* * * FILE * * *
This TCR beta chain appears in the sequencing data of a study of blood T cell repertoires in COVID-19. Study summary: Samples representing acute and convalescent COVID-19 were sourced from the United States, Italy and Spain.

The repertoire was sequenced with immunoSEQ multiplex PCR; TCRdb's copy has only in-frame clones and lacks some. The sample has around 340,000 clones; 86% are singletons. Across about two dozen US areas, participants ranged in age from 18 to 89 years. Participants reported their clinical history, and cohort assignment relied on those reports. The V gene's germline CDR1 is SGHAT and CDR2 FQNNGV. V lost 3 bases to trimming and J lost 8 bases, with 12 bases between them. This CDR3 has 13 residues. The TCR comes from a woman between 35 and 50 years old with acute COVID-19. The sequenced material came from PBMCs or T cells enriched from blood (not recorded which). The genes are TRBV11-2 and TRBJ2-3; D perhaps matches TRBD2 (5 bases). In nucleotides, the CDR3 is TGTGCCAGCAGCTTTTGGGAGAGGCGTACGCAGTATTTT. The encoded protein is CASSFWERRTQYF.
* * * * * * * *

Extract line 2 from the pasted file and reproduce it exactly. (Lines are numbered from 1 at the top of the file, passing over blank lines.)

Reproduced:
The repertoire was sequenced with immunoSEQ multiplex PCR; TCRdb's copy has only in-frame clones and lacks some. The sample has around 340,000 clones; 86% are singletons. Across about two dozen US areas, participants ranged in age from 18 to 89 years. Participants reported their clinical history, and cohort assignment relied on those reports. The V gene's germline CDR1 is SGHAT and CDR2 FQNNGV. V lost 3 bases to trimming and J lost 8 bases, with 12 bases between them. This CDR3 has 13 residues. The TCR comes from a woman between 35 and 50 years old with acute COVID-19. The sequenced material came from PBMCs or T cells enriched from blood (not recorded which). The genes are TRBV11-2 and TRBJ2-3; D perhaps matches TRBD2 (5 bases). In nucleotides, the CDR3 is TGTGCCAGCAGCTTTTGGGAGAGGCGTACGCAGTATTTT. The encoded protein is CASSFWERRTQYF.